While Valve’s Steam Controller was ultimately a commercial failure, there’s no denying it’s an interesting piece of hardware. With dual trackpads, a wealth of buttons, and Bluetooth capability, it could be the ideal way to control your next build. Thanks to a recent project by [geggo], now you’ve even got an example you can follow.
A custom PCB holding an ESP32 and DRV8833 dual H-bridge motor controller is used to interface with standard LEGO motors using their stock block-like connectors. That means the board is a drop-in upgrade for whatever motorized creation you’ve already built.
Since the ESP32 obviously has WiFi in addition to Bluetooth, that also means this little board could be used to control LEGO projects over the local network or even Internet with some changes to the firmware.
Interestingly, while Valve officially enabled Bluetooth on the Steam Controller back in 2018, it sounds like some undocumented poking and reverse engineering was necessary to get it working here. That’s great for those of us who like a good hack, but if you’re more interested in just getting things working, [geggo] has been good enough to release the source code to get you started.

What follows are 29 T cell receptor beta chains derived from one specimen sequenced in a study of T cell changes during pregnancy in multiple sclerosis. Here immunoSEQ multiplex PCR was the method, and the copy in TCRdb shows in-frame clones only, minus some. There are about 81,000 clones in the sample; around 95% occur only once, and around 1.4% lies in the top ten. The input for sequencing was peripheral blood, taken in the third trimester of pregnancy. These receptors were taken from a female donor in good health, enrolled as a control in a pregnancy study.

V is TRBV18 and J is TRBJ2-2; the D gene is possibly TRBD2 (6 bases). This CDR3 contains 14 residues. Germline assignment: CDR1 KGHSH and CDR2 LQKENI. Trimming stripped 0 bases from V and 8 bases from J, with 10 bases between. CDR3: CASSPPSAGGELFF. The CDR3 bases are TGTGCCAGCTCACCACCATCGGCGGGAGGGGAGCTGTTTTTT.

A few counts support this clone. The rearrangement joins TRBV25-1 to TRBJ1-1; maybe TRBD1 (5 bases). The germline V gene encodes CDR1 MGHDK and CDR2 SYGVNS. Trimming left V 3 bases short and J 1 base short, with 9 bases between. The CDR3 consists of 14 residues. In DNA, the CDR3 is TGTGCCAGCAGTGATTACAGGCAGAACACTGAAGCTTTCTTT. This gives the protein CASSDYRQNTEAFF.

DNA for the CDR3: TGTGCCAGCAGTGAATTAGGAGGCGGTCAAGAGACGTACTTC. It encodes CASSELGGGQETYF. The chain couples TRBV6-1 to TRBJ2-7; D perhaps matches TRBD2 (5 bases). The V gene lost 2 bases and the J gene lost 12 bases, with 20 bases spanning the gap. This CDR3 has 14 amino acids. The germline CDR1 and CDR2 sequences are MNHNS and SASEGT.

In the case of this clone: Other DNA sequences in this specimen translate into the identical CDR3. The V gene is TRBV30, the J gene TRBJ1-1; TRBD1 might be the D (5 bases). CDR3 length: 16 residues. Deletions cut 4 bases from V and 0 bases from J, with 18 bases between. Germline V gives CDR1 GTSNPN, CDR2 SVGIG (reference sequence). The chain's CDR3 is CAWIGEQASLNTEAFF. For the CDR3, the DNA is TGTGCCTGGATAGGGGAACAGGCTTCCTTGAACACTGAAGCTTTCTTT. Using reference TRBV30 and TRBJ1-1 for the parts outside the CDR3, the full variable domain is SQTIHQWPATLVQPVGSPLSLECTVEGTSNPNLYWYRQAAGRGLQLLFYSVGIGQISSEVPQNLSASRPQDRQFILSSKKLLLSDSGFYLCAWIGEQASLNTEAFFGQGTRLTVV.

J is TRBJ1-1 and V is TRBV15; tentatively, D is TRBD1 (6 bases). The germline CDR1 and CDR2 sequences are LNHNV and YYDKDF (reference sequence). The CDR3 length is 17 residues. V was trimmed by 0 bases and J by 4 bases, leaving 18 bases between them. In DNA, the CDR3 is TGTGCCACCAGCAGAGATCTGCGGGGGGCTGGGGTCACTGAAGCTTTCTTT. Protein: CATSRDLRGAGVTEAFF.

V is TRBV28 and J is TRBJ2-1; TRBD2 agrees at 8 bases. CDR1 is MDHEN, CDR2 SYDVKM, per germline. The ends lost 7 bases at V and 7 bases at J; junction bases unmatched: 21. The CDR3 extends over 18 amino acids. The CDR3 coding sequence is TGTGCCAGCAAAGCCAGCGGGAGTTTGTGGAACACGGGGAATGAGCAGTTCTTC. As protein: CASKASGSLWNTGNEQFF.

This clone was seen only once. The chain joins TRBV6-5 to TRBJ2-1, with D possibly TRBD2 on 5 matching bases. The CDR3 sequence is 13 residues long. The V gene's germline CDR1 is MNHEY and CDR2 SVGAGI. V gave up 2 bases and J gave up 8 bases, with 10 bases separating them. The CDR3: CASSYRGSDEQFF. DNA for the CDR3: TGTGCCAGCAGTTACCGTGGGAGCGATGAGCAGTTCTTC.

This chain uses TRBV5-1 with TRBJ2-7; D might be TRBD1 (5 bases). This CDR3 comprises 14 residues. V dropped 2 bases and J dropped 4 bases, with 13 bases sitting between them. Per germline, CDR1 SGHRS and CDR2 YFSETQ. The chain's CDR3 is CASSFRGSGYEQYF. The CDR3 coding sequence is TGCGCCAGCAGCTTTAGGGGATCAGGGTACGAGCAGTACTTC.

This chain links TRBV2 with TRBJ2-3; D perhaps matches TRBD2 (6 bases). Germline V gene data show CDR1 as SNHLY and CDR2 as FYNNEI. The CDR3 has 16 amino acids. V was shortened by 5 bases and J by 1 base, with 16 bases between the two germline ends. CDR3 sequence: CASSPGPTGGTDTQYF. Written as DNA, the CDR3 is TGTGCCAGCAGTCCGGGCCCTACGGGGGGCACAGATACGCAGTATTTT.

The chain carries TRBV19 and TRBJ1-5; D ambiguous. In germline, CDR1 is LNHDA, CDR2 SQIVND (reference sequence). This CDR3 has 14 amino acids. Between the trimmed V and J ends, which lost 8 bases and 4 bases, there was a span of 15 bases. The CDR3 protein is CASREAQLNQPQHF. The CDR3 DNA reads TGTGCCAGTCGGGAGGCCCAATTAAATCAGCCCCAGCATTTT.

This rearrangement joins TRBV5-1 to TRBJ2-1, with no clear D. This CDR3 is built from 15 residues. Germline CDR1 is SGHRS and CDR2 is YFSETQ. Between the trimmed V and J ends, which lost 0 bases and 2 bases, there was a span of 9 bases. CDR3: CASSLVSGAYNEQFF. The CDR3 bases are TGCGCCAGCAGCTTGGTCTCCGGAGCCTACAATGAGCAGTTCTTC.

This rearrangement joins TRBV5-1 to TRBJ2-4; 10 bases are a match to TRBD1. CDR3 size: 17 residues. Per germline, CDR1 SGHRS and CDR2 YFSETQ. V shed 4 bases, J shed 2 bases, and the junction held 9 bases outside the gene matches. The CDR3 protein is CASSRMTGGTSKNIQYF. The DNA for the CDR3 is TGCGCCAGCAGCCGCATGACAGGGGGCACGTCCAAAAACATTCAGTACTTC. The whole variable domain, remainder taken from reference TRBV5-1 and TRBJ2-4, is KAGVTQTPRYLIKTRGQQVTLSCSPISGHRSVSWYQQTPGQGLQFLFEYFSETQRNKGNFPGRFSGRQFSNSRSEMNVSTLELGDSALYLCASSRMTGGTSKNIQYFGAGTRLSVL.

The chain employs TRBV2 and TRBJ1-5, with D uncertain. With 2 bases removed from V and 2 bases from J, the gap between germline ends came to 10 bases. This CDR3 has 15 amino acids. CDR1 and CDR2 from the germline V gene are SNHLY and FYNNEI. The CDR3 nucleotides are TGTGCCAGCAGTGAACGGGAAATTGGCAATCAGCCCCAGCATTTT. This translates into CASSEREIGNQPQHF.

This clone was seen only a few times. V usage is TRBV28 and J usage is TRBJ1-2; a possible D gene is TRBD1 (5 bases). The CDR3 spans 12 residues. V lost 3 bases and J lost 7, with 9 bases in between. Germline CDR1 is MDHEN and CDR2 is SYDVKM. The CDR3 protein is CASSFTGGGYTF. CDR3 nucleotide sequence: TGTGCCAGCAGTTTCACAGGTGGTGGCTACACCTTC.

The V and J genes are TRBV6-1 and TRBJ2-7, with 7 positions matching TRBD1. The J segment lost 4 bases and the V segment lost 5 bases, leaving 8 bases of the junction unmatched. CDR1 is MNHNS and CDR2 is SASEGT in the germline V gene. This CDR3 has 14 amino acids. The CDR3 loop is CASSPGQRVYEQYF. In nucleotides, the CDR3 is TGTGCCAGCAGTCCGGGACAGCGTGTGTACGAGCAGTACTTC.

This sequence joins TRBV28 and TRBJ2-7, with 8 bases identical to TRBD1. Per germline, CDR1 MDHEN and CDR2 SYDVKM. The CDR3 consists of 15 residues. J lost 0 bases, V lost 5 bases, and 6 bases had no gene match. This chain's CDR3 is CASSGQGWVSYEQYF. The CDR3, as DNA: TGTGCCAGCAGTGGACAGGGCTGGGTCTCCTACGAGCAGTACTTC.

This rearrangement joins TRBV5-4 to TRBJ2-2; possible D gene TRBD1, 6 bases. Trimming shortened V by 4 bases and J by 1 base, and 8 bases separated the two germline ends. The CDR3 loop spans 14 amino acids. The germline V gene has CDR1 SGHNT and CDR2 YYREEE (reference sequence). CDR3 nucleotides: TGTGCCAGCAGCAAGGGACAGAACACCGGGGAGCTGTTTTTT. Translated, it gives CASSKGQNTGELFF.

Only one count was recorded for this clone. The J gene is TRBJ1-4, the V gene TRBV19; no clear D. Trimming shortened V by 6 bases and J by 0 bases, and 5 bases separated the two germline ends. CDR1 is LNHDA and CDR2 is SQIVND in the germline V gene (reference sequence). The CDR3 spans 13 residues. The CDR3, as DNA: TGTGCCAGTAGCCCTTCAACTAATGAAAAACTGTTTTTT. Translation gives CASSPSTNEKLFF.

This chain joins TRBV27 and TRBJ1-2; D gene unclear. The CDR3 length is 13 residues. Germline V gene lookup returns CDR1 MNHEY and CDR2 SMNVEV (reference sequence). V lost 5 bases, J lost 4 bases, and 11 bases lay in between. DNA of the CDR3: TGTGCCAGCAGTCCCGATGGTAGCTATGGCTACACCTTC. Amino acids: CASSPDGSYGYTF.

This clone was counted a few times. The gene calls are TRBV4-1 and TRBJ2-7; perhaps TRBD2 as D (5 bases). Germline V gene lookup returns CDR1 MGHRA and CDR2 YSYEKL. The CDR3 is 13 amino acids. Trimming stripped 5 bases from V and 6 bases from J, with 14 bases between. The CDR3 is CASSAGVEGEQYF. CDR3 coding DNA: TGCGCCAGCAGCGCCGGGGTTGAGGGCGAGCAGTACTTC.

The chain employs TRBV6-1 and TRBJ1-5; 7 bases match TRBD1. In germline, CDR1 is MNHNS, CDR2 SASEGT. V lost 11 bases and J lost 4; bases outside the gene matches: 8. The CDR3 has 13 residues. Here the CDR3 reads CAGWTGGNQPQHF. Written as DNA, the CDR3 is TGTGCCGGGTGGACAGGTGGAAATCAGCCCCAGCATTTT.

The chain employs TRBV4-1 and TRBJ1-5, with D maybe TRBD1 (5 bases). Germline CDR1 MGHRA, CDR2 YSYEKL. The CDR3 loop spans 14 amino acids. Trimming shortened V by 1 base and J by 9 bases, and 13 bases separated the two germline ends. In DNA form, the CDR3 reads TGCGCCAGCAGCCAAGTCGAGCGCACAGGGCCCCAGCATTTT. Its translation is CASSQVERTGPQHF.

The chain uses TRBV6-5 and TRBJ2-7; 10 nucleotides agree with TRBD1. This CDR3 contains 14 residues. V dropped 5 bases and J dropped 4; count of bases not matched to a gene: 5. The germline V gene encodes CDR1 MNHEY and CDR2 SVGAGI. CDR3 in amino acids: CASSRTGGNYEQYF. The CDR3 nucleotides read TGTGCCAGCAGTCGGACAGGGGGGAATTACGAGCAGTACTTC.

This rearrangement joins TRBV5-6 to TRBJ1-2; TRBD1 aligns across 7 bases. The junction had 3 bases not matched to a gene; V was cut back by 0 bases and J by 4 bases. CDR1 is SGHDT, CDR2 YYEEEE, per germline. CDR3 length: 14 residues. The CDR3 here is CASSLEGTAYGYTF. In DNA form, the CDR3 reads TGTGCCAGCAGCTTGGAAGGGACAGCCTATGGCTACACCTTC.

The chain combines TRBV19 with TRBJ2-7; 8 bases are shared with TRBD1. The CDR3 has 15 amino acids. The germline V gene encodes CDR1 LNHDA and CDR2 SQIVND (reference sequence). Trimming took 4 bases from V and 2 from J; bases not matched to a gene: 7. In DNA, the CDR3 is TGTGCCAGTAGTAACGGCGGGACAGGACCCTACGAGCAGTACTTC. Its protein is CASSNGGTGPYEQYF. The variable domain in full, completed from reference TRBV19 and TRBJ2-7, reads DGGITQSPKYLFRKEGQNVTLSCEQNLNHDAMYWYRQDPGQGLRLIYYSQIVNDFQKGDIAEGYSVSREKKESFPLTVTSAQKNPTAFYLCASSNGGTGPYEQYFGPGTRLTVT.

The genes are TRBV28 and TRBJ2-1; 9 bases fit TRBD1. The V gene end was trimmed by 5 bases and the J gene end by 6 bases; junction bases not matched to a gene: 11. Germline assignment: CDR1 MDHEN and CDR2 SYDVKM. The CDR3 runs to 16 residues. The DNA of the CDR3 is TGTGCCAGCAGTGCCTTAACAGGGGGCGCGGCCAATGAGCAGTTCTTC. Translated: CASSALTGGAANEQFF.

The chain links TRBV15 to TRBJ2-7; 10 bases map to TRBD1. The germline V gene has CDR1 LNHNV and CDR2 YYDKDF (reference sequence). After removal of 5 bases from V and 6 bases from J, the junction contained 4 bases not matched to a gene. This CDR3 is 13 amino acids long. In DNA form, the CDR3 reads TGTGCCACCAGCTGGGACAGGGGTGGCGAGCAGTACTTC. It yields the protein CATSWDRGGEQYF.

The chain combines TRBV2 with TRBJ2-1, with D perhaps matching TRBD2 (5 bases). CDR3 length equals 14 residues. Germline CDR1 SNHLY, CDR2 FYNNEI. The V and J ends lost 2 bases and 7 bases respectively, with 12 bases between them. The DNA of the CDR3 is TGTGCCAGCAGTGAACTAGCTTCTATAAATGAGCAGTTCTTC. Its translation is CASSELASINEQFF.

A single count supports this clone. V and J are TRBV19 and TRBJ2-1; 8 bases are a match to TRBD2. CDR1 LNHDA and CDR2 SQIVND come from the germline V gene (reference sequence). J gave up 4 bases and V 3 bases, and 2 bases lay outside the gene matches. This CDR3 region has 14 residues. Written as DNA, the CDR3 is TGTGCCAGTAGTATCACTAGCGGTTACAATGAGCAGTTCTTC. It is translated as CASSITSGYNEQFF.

If you’re not interested in Bluetooth but want to get your creation up and moving, we’ve recently covered how one hacker used the ESP8266 to bring his LEGO train to life by integrating it into his smart home.
Continue reading “Using The Steam Controller With LEGO Motors”
Historically, the subject of our January teardown has been a piece of high-tech holiday lighting from the clearance rack; after all, they can usually be picked up for pocket change once the trucks full of Valentine’s Day merchandise start pulling up around the back of your local Big Box retailer. But this year, we’ve got something a little different.